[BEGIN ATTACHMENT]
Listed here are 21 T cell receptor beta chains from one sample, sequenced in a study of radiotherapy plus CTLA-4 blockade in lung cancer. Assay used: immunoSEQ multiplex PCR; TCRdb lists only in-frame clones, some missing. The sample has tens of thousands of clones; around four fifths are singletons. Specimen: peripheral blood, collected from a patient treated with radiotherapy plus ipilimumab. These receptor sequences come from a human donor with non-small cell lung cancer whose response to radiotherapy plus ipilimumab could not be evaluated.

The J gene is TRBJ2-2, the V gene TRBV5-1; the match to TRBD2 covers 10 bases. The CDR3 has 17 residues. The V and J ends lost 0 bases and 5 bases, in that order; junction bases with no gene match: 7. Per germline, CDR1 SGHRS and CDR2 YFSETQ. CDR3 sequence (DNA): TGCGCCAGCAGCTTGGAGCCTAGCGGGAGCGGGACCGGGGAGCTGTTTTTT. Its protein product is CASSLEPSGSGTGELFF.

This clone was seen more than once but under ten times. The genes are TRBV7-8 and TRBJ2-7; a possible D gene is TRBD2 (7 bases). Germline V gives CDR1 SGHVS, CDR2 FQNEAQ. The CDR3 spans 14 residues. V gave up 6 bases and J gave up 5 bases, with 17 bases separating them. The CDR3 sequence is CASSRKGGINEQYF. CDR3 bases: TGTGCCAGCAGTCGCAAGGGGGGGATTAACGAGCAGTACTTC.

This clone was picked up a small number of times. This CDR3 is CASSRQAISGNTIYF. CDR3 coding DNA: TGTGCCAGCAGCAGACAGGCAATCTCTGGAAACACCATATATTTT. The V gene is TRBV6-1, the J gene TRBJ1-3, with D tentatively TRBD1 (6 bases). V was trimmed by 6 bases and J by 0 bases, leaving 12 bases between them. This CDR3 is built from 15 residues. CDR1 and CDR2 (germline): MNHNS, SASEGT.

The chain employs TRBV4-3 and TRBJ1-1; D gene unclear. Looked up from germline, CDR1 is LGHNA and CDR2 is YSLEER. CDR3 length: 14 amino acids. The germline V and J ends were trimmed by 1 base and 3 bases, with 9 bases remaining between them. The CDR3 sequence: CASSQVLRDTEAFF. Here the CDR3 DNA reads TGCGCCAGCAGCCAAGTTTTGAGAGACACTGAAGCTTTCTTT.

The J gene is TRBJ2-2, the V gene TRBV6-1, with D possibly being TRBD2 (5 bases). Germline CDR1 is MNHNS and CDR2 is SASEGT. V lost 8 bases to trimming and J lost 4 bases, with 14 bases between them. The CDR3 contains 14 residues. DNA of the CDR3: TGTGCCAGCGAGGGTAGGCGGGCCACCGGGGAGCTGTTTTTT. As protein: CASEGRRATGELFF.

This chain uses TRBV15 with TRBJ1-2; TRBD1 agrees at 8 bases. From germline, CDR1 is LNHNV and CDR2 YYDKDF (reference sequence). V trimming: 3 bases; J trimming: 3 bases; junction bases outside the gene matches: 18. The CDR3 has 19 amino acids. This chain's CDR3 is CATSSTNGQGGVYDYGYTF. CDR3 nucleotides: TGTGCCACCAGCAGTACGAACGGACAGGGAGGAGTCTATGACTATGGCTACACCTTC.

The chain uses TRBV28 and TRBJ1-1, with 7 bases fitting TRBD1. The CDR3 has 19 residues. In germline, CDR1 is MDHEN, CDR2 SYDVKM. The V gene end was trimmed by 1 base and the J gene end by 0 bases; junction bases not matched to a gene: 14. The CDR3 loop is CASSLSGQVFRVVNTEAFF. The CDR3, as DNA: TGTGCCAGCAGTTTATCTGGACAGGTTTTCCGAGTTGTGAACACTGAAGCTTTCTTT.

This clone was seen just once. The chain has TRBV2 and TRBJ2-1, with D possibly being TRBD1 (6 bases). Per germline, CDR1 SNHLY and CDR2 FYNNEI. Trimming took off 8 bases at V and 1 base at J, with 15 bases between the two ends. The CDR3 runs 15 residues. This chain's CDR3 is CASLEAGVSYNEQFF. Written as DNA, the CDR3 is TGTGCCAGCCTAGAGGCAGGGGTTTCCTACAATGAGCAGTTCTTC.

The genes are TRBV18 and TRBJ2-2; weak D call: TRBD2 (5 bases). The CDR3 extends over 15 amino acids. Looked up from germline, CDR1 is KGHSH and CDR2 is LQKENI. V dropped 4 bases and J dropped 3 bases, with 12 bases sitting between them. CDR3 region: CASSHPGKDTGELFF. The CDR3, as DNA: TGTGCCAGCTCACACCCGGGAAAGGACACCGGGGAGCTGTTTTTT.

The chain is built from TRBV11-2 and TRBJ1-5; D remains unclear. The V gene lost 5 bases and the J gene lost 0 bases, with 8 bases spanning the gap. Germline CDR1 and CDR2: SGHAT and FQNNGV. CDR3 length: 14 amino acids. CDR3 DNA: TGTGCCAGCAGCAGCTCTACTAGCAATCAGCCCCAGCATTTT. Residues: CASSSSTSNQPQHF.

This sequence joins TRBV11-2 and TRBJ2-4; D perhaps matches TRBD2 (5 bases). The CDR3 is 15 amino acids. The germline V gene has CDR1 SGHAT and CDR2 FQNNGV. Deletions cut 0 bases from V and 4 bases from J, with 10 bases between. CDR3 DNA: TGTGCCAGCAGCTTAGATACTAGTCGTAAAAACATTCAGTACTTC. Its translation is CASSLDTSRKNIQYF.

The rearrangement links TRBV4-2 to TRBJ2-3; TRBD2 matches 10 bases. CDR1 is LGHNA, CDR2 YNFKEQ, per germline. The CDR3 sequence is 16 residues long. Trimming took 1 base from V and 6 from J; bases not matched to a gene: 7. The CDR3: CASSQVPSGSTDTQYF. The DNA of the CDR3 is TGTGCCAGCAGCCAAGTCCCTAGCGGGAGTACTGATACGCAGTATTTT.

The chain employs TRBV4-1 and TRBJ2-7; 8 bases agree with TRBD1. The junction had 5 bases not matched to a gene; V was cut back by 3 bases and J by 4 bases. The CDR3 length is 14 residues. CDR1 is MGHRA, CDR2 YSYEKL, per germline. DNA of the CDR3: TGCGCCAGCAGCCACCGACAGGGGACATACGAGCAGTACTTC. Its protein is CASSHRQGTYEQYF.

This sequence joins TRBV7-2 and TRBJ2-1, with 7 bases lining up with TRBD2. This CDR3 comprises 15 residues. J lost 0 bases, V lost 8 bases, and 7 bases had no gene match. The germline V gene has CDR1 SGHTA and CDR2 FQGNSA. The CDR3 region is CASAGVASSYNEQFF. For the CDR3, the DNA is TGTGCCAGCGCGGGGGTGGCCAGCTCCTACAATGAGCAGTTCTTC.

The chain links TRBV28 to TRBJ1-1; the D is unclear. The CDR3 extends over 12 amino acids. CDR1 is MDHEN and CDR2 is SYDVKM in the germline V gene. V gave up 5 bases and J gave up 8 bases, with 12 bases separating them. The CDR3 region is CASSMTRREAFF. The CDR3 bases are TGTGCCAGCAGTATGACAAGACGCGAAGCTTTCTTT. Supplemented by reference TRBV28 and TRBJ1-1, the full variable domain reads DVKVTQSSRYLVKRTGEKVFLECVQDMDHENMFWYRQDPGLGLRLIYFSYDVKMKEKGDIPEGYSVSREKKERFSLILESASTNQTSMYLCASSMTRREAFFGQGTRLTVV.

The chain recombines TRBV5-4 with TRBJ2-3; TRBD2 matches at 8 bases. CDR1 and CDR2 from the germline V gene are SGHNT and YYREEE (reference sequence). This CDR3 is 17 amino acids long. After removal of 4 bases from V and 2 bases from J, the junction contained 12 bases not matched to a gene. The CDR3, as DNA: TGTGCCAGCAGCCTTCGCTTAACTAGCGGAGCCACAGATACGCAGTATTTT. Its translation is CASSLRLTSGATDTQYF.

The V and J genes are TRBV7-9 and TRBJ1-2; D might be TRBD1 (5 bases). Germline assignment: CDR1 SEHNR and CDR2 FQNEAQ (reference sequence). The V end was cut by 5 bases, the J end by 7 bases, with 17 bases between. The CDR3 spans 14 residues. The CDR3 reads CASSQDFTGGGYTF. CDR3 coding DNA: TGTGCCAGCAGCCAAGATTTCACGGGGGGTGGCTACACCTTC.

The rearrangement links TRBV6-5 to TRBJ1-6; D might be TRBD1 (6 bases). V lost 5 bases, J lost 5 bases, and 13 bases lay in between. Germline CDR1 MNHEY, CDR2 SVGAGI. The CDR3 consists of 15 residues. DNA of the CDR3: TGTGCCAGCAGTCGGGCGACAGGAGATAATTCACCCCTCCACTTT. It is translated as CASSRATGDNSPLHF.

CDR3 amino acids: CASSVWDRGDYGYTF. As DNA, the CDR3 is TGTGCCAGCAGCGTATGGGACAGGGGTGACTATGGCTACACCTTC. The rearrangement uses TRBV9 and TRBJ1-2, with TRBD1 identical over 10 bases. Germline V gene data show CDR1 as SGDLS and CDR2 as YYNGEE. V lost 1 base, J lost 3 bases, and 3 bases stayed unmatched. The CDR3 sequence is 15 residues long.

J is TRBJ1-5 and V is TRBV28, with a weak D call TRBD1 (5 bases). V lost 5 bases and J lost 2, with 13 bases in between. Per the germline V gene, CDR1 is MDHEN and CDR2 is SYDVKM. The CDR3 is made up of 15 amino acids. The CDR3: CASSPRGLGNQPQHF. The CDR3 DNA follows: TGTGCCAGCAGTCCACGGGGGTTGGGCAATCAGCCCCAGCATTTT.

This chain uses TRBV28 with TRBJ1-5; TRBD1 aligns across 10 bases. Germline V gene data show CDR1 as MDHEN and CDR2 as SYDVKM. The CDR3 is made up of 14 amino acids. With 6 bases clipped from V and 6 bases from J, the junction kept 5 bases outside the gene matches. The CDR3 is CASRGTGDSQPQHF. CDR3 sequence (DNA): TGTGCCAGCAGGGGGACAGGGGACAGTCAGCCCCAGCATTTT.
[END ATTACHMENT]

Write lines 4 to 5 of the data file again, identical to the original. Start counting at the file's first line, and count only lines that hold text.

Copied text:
This clone was picked up a small number of times. This CDR3 is CASSRQAISGNTIYF. CDR3 coding DNA: TGTGCCAGCAGCAGACAGGCAATCTCTGGAAACACCATATATTTT. The V gene is TRBV6-1, the J gene TRBJ1-3, with D tentatively TRBD1 (6 bases). V was trimmed by 6 bases and J by 0 bases, leaving 12 bases between them. This CDR3 is built from 15 residues. CDR1 and CDR2 (germline): MNHNS, SASEGT.

The chain employs TRBV4-3 and TRBJ1-1; D gene unclear. Looked up from germline, CDR1 is LGHNA and CDR2 is YSLEER. CDR3 length: 14 amino acids. The germline V and J ends were trimmed by 1 base and 3 bases, with 9 bases remaining between them. The CDR3 sequence: CASSQVLRDTEAFF. Here the CDR3 DNA reads TGCGCCAGCAGCCAAGTTTTGAGAGACACTGAAGCTTTCTTT.